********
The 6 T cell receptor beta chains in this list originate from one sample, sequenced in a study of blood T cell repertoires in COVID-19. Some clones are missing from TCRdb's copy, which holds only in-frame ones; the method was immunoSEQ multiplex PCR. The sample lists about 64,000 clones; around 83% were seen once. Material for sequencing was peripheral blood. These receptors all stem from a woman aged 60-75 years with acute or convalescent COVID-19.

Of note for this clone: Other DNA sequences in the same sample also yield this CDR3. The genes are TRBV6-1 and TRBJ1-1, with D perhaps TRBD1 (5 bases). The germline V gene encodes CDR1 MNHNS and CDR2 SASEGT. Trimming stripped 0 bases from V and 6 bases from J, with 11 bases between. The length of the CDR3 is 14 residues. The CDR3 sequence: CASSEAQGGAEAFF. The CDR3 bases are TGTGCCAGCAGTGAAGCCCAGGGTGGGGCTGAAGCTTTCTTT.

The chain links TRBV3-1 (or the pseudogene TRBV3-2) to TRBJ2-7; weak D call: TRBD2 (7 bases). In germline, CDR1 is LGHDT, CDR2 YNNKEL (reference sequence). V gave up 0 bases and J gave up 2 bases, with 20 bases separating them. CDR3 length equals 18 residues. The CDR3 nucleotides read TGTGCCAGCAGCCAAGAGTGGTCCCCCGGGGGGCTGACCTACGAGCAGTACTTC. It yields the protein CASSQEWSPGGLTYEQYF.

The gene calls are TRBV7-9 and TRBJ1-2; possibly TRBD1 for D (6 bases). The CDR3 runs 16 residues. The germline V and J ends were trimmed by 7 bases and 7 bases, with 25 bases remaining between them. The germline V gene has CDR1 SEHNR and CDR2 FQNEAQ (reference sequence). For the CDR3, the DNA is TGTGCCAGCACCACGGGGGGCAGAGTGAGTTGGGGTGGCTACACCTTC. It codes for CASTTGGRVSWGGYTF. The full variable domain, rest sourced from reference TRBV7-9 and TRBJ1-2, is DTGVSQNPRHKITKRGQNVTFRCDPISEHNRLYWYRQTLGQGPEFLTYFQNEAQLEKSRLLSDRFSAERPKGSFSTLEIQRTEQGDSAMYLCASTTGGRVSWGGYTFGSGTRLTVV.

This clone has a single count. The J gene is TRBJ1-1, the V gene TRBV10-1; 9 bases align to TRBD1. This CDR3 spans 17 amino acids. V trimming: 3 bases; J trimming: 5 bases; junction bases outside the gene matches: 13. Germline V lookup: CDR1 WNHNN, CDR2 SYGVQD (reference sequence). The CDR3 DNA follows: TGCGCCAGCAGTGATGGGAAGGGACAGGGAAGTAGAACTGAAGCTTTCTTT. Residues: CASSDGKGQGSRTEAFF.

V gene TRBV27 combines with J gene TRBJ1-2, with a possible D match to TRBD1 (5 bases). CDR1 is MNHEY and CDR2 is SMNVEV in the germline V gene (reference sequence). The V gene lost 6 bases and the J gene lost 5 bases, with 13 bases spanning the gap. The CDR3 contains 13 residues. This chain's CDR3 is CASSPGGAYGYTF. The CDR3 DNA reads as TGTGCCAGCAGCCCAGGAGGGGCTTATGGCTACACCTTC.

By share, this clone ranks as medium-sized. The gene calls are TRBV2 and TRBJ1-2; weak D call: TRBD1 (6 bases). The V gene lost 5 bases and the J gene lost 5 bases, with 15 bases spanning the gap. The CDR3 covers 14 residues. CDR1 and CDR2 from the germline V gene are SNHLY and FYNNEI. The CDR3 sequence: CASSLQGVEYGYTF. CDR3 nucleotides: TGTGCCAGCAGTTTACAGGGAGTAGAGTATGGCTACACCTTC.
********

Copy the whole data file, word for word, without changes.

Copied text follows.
The 6 T cell receptor beta chains in this list originate from one sample, sequenced in a study of blood T cell repertoires in COVID-19. Some clones are missing from TCRdb's copy, which holds only in-frame ones; the method was immunoSEQ multiplex PCR. The sample lists about 64,000 clones; around 83% were seen once. Material for sequencing was peripheral blood. These receptors all stem from a woman aged 60-75 years with acute or convalescent COVID-19.

Of note for this clone: Other DNA sequences in the same sample also yield this CDR3. The genes are TRBV6-1 and TRBJ1-1, with D perhaps TRBD1 (5 bases). The germline V gene encodes CDR1 MNHNS and CDR2 SASEGT. Trimming stripped 0 bases from V and 6 bases from J, with 11 bases between. The length of the CDR3 is 14 residues. The CDR3 sequence: CASSEAQGGAEAFF. The CDR3 bases are TGTGCCAGCAGTGAAGCCCAGGGTGGGGCTGAAGCTTTCTTT.

The chain links TRBV3-1 (or the pseudogene TRBV3-2) to TRBJ2-7; weak D call: TRBD2 (7 bases). In germline, CDR1 is LGHDT, CDR2 YNNKEL (reference sequence). V gave up 0 bases and J gave up 2 bases, with 20 bases separating them. CDR3 length equals 18 residues. The CDR3 nucleotides read TGTGCCAGCAGCCAAGAGTGGTCCCCCGGGGGGCTGACCTACGAGCAGTACTTC. It yields the protein CASSQEWSPGGLTYEQYF.

The gene calls are TRBV7-9 and TRBJ1-2; possibly TRBD1 for D (6 bases). The CDR3 runs 16 residues. The germline V and J ends were trimmed by 7 bases and 7 bases, with 25 bases remaining between them. The germline V gene has CDR1 SEHNR and CDR2 FQNEAQ (reference sequence). For the CDR3, the DNA is TGTGCCAGCACCACGGGGGGCAGAGTGAGTTGGGGTGGCTACACCTTC. It codes for CASTTGGRVSWGGYTF. The full variable domain, rest sourced from reference TRBV7-9 and TRBJ1-2, is DTGVSQNPRHKITKRGQNVTFRCDPISEHNRLYWYRQTLGQGPEFLTYFQNEAQLEKSRLLSDRFSAERPKGSFSTLEIQRTEQGDSAMYLCASTTGGRVSWGGYTFGSGTRLTVV.

This clone has a single count. The J gene is TRBJ1-1, the V gene TRBV10-1; 9 bases align to TRBD1. This CDR3 spans 17 amino acids. V trimming: 3 bases; J trimming: 5 bases; junction bases outside the gene matches: 13. Germline V lookup: CDR1 WNHNN, CDR2 SYGVQD (reference sequence). The CDR3 DNA follows: TGCGCCAGCAGTGATGGGAAGGGACAGGGAAGTAGAACTGAAGCTTTCTTT. Residues: CASSDGKGQGSRTEAFF.

V gene TRBV27 combines with J gene TRBJ1-2, with a possible D match to TRBD1 (5 bases). CDR1 is MNHEY and CDR2 is SMNVEV in the germline V gene (reference sequence). The V gene lost 6 bases and the J gene lost 5 bases, with 13 bases spanning the gap. The CDR3 contains 13 residues. This chain's CDR3 is CASSPGGAYGYTF. The CDR3 DNA reads as TGTGCCAGCAGCCCAGGAGGGGCTTATGGCTACACCTTC.

By share, this clone ranks as medium-sized. The gene calls are TRBV2 and TRBJ1-2; weak D call: TRBD1 (6 bases). The V gene lost 5 bases and the J gene lost 5 bases, with 15 bases spanning the gap. The CDR3 covers 14 residues. CDR1 and CDR2 from the germline V gene are SNHLY and FYNNEI. The CDR3 sequence: CASSLQGVEYGYTF. CDR3 nucleotides: TGTGCCAGCAGTTTACAGGGAGTAGAGTATGGCTACACCTTC.